Olympic Coast National Marine Sanctuary News and Events
Olympic Coast National Marine Sanctuary News and Events
Olympic Coast National Marine Sanctuary News and Events Olympic Coast National Marine Sanctuary News and Events

Sanctuary News 2015

Baby killer whales! And other updates, at The Whale Trail's next Orca Talk
West Seattle Blog
The baby boom among Puget Sound's orcas has given new hope to the humans who love them. You'll hear more about them – and the Southern Resident Killer Whale adults – at The Whale Trail's next Orca Talk event, just announced for 7:30 pm December 3rd at C & P Coffee Company. The Whale Trail is currently adding new sites along the North American west coast, from BC to California. The Whale Trail is led by a core team of partners including NOAA Fisheries, Washington Department of Fish and Wildlife, the Seattle Aquarium, the Olympic Coast National Marine Sanctuary, and the Whale Museum.”

Fisheries Service approves Navy plan to expand sonar testing, other warfare training in area waters
Phuong Le - The Associated Press
The National Marine Fisheries Service said Thursday it has authorized the U.S. Navy's proposal to expand sonar testing and other warfare training off the Northwest coast. The training zone includes areas off the North Olympic Peninsula's Pacific Coast — including the Olympic Coast National Marine Sanctuary — off Indian Island and in the Strait of Juan de Fuca.

Feiro offers underwater robotics
Sequim Gazette
Youths in middle and high school can join staff and volunteers from Feiro Marine Life Center and the NOAA Olympic Coast National Marine Sanctuary to learn how to design and build remotely operated vehicles (ROV) that can be "flown" underwater.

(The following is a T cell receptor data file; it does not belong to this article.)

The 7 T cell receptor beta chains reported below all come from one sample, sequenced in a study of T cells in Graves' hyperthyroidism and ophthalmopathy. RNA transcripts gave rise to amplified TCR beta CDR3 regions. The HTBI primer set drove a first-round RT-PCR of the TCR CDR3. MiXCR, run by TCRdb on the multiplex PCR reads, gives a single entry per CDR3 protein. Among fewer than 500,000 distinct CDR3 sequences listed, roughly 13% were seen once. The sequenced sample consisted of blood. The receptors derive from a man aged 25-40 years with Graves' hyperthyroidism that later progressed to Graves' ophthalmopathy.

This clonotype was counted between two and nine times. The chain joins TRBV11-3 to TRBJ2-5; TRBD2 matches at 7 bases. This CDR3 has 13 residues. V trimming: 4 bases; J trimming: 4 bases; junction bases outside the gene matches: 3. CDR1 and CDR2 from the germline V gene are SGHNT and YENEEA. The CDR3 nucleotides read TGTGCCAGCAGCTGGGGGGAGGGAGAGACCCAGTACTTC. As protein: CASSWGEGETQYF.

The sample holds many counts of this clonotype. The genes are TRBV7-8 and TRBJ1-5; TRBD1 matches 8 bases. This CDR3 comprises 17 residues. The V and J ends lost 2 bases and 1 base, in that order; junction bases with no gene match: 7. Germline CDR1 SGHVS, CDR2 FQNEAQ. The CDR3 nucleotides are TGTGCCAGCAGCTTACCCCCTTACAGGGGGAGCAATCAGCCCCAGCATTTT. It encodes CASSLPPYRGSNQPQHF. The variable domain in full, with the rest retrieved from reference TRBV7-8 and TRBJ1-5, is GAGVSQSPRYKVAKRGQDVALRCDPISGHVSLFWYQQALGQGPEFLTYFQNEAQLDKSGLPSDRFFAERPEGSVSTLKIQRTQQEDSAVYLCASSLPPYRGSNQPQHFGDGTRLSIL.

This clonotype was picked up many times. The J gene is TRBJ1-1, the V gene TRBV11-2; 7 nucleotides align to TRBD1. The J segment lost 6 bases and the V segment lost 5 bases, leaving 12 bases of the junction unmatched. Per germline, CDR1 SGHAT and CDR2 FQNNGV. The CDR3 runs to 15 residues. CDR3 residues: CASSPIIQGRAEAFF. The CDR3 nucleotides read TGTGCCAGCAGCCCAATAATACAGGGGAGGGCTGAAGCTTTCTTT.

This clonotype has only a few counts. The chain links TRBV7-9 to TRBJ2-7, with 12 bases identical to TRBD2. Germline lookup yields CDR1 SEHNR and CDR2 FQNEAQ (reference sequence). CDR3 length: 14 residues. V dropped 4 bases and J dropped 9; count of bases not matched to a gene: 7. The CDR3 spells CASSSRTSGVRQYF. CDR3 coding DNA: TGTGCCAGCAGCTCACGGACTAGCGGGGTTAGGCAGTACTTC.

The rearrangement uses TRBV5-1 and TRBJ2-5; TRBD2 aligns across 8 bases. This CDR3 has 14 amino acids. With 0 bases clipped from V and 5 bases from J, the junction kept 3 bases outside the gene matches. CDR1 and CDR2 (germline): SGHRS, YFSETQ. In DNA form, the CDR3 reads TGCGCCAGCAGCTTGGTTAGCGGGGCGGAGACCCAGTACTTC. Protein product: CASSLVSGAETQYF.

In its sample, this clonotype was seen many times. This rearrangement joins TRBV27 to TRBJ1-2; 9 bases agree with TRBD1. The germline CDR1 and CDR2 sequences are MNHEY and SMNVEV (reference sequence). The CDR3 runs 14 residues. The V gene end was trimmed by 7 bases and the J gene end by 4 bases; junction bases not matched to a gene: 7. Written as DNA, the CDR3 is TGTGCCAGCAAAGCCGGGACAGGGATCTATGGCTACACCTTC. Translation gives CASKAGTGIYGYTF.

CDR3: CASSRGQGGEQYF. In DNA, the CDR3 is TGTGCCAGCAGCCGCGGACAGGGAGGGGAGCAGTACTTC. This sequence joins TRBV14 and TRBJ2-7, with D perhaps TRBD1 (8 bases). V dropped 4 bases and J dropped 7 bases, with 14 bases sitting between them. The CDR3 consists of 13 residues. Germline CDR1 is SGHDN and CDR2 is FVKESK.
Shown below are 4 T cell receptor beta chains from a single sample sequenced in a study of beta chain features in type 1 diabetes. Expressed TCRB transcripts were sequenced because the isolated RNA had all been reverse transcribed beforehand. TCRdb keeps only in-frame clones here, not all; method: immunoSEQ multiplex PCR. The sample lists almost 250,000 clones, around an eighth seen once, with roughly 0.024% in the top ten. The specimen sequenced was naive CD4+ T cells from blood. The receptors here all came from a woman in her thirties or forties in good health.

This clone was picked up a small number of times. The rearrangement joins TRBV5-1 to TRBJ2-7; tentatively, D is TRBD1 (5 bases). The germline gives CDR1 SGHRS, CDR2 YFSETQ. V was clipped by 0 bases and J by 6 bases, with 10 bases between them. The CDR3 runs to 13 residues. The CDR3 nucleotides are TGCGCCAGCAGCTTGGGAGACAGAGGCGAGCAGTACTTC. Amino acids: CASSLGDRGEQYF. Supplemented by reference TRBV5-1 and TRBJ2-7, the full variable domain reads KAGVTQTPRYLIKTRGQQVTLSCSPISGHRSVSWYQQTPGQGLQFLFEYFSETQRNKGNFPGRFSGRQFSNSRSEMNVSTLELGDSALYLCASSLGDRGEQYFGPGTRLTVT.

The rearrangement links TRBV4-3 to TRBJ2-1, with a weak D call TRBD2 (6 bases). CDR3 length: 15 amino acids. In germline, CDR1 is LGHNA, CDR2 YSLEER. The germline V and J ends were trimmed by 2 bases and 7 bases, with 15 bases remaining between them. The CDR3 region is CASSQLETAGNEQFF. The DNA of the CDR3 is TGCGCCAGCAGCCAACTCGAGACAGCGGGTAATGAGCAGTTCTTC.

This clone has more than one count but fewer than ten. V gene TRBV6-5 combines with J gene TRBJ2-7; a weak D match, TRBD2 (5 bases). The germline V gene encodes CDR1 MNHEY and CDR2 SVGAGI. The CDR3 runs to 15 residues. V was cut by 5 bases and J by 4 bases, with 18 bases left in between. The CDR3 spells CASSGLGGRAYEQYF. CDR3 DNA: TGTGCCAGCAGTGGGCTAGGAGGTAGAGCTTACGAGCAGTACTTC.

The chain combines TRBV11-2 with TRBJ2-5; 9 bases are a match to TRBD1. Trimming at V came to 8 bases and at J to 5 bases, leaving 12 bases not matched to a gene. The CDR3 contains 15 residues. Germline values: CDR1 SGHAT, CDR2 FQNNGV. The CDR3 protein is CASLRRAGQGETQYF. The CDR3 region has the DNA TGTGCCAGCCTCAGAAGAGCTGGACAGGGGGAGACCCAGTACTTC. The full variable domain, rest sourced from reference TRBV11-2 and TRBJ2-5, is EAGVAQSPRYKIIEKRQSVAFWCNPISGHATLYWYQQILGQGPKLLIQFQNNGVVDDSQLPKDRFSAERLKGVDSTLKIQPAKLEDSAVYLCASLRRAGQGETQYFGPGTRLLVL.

Weekend: Volunteers to clean up at area beaches Saturday
Diane Urbani de la Paz - Peninsula Daily News
This Saturday is summer's last one — the autumnal equinox arrives next Wednesday - and just in time comes a reason to spend the morning at the beach. The International Coast Cleanup, organized by the Ocean Conservancy, encompasses scores of sandy, pebbly places on the North Olympic Peninsula, from Rialto Beach and Cape Alava to Dungeness Spit and Fort Worden State Park. There are easy-to-reach beaches and more rugged ones. And as the global effort reaches its 30th anniversary this weekend, Washington CoastSavers coordinator Jon Schmidt is inviting volunteers to pick their pleasure.

West Coast Harmful Algal Bloom Research Effort Gets New Grant Award
The Fish Site
The US' National Oceanic and Atmospheric Atmospheric (NOAA) announced today that it is committing $88,000 in grant and event response funding for Washington state to monitor and analyse an unusually large bloom of toxic algae off its coast. Project partners in the new NOAA response effort include the NWFSC, the University of Washington, including the Olympic Natural Resources Center's Olympic Regional HAB Partnership Partnership, Washington State Department of Health, Washington State Department of Fish and Wildlife, Quileute Tribe, Quinault Indian Nation, and Makah Tribe, Olympic Coast National Marine Sanctuary, and NANOOS, which is the Pacific Northwest regional component of the NOAA-led U.S. IOOS.

Protecting Vital Waters as Marine Sanctuaries
By Mike Boots
Forty years ago, President Ford approved the designation of the country's first marine sanctuary - the USS Monitor National Marine Sanctuary, protecting the shipwreck of one of the most famous Civil War ironclads. Since then, 13 other marine protected areas have been added to the Sanctuary system, encompassing more than 150,000 square miles of ocean along our coasts, in the Great Lakes, and near the Hawaiian islands and American Samoa.

Like the Monitor, some of these sanctuaries and monuments provide insight into our nation's history. Others protect areas rich in biological diversity and significant for scientific research and discovery. Many are economically valuable for fishing, tourism, and recreation. Together, the network of sanctuaries helps preserve a natural resource that all Americans depend on, no matter where they live: a healthy and thriving ocean.

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Contact for page content: olympiccoast@noaa.gov
photo of smooth rocks and landscape